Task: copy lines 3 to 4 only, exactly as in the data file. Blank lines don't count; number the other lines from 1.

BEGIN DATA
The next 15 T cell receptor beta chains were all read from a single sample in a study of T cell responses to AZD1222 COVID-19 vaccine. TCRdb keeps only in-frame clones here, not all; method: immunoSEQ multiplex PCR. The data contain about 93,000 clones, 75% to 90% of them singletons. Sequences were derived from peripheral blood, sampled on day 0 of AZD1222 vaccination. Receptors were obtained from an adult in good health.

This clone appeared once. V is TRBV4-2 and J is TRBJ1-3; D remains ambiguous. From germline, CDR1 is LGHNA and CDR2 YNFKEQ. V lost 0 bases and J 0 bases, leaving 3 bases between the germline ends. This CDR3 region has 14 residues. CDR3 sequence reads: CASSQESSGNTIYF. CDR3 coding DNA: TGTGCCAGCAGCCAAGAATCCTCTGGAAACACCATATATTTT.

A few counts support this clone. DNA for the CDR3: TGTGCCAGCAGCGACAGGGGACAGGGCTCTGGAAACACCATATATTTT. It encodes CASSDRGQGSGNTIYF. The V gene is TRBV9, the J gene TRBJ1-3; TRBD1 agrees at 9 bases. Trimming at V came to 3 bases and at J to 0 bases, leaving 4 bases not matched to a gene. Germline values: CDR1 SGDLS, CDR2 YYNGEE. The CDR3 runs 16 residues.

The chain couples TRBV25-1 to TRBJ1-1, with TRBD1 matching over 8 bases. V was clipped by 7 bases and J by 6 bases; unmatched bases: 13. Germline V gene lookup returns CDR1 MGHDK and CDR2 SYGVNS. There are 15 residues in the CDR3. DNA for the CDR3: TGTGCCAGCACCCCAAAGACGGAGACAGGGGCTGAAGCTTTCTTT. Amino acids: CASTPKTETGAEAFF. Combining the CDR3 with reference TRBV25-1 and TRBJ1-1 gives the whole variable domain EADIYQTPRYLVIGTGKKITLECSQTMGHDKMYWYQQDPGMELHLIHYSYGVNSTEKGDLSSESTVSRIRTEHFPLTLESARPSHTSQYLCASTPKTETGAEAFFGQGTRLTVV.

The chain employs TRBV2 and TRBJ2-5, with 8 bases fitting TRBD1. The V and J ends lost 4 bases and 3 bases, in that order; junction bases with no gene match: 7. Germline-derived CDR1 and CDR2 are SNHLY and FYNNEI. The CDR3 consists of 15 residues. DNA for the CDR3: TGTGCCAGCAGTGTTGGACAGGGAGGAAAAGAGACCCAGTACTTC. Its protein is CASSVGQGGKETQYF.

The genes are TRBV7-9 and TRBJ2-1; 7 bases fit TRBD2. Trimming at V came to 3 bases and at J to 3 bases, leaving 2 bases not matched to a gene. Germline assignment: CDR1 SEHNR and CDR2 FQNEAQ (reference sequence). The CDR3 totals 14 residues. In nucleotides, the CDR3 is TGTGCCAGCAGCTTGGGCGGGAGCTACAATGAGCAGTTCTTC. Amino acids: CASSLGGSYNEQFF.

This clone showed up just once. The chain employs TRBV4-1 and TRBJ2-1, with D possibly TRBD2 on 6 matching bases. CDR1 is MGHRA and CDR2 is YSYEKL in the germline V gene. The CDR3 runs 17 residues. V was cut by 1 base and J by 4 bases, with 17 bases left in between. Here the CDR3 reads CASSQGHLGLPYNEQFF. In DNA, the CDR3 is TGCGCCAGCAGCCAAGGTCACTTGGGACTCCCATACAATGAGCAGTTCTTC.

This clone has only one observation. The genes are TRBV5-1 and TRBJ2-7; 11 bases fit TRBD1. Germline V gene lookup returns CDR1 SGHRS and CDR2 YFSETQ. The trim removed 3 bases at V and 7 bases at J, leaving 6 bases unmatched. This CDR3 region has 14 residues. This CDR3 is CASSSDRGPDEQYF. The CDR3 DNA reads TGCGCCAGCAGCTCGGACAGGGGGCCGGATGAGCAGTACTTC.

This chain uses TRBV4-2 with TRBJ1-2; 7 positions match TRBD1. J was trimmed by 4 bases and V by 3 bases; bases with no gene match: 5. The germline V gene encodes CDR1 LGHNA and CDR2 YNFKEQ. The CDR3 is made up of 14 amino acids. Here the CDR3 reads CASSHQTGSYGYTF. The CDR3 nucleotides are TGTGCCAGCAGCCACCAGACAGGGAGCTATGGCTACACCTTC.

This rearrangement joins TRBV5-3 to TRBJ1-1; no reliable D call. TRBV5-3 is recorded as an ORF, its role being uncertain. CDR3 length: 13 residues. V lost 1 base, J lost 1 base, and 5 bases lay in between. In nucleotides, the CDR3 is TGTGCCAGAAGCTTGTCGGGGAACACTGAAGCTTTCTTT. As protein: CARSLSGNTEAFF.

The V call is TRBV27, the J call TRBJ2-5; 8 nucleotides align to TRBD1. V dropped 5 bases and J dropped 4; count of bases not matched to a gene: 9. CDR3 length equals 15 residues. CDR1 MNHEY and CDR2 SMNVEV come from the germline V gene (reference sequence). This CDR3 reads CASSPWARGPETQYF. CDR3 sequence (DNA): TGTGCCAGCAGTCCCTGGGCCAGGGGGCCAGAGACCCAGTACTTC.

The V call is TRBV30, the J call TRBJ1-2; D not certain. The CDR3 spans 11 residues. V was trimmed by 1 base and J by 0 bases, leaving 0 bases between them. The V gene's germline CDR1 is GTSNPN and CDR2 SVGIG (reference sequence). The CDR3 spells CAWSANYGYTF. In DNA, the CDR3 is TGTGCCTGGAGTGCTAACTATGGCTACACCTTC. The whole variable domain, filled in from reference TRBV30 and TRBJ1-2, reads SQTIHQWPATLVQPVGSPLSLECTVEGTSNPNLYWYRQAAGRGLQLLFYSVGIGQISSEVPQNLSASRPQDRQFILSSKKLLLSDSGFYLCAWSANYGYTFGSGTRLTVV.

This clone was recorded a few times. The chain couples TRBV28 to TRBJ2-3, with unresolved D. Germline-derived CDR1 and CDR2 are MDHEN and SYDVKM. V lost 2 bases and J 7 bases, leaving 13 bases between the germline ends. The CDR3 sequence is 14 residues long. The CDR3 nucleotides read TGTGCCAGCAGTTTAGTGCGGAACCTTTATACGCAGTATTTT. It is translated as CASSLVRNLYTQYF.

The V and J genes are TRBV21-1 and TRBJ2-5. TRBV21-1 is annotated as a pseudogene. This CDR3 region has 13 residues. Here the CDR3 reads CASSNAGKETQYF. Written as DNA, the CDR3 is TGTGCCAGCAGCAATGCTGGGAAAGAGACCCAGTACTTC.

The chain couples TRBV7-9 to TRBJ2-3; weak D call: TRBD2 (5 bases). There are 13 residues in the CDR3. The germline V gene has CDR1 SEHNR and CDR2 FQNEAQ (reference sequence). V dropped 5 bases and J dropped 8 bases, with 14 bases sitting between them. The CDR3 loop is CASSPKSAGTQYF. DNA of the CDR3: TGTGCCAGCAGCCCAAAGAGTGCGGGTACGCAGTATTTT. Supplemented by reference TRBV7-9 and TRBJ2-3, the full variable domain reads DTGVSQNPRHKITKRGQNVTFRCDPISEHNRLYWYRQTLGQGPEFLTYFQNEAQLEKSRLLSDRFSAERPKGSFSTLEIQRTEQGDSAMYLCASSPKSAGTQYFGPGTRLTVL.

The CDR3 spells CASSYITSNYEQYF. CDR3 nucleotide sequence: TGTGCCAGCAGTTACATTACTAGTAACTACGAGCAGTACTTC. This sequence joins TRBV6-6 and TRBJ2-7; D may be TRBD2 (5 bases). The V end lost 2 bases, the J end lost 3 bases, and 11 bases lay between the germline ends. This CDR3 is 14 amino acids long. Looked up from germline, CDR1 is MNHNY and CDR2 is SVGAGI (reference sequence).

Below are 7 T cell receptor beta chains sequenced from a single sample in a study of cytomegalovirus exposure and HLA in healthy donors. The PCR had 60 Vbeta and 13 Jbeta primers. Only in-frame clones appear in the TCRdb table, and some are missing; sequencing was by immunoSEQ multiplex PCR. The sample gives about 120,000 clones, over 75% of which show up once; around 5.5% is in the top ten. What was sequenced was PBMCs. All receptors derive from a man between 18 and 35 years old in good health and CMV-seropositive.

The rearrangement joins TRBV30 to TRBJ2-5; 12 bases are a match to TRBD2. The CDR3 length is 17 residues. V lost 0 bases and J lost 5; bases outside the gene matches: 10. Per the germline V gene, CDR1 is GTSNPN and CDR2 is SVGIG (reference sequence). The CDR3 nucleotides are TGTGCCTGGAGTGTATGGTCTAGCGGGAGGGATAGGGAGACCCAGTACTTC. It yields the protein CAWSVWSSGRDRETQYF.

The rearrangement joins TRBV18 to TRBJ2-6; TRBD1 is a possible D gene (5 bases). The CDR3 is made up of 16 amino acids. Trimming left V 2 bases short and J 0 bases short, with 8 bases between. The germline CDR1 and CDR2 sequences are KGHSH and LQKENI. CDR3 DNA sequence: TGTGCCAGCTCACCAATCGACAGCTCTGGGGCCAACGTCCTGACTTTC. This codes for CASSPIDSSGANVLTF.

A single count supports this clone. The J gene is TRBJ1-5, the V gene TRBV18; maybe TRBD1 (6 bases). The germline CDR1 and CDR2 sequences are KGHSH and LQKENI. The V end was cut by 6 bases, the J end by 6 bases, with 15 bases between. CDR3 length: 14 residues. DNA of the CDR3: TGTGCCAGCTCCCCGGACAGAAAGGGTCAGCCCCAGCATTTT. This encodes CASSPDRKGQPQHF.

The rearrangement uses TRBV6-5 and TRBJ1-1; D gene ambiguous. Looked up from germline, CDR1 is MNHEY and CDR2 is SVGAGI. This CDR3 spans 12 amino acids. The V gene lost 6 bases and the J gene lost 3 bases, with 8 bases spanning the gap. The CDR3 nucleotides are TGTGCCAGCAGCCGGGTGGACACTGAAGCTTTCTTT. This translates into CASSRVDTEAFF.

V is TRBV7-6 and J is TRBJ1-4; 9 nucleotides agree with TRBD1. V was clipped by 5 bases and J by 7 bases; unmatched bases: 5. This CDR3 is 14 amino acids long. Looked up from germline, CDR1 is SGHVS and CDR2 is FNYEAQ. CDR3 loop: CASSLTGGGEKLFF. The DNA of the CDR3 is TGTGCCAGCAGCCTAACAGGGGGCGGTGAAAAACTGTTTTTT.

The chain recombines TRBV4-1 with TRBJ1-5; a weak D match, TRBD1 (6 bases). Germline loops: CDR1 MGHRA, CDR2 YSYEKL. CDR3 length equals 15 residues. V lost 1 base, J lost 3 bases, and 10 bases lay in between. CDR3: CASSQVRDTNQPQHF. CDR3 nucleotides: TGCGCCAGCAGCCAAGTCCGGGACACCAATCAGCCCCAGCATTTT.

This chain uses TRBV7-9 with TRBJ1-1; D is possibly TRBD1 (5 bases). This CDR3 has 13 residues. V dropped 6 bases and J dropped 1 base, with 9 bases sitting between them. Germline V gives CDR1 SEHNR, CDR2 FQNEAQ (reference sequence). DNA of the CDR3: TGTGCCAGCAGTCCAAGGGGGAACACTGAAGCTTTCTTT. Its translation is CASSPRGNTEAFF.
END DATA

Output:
A few counts support this clone. DNA for the CDR3: TGTGCCAGCAGCGACAGGGGACAGGGCTCTGGAAACACCATATATTTT. It encodes CASSDRGQGSGNTIYF. The V gene is TRBV9, the J gene TRBJ1-3; TRBD1 agrees at 9 bases. Trimming at V came to 3 bases and at J to 0 bases, leaving 4 bases not matched to a gene. Germline values: CDR1 SGDLS, CDR2 YYNGEE. The CDR3 runs 16 residues.

The chain couples TRBV25-1 to TRBJ1-1, with TRBD1 matching over 8 bases. V was clipped by 7 bases and J by 6 bases; unmatched bases: 13. Germline V gene lookup returns CDR1 MGHDK and CDR2 SYGVNS. There are 15 residues in the CDR3. DNA for the CDR3: TGTGCCAGCACCCCAAAGACGGAGACAGGGGCTGAAGCTTTCTTT. Amino acids: CASTPKTETGAEAFF. Combining the CDR3 with reference TRBV25-1 and TRBJ1-1 gives the whole variable domain EADIYQTPRYLVIGTGKKITLECSQTMGHDKMYWYQQDPGMELHLIHYSYGVNSTEKGDLSSESTVSRIRTEHFPLTLESARPSHTSQYLCASTPKTETGAEAFFGQGTRLTVV.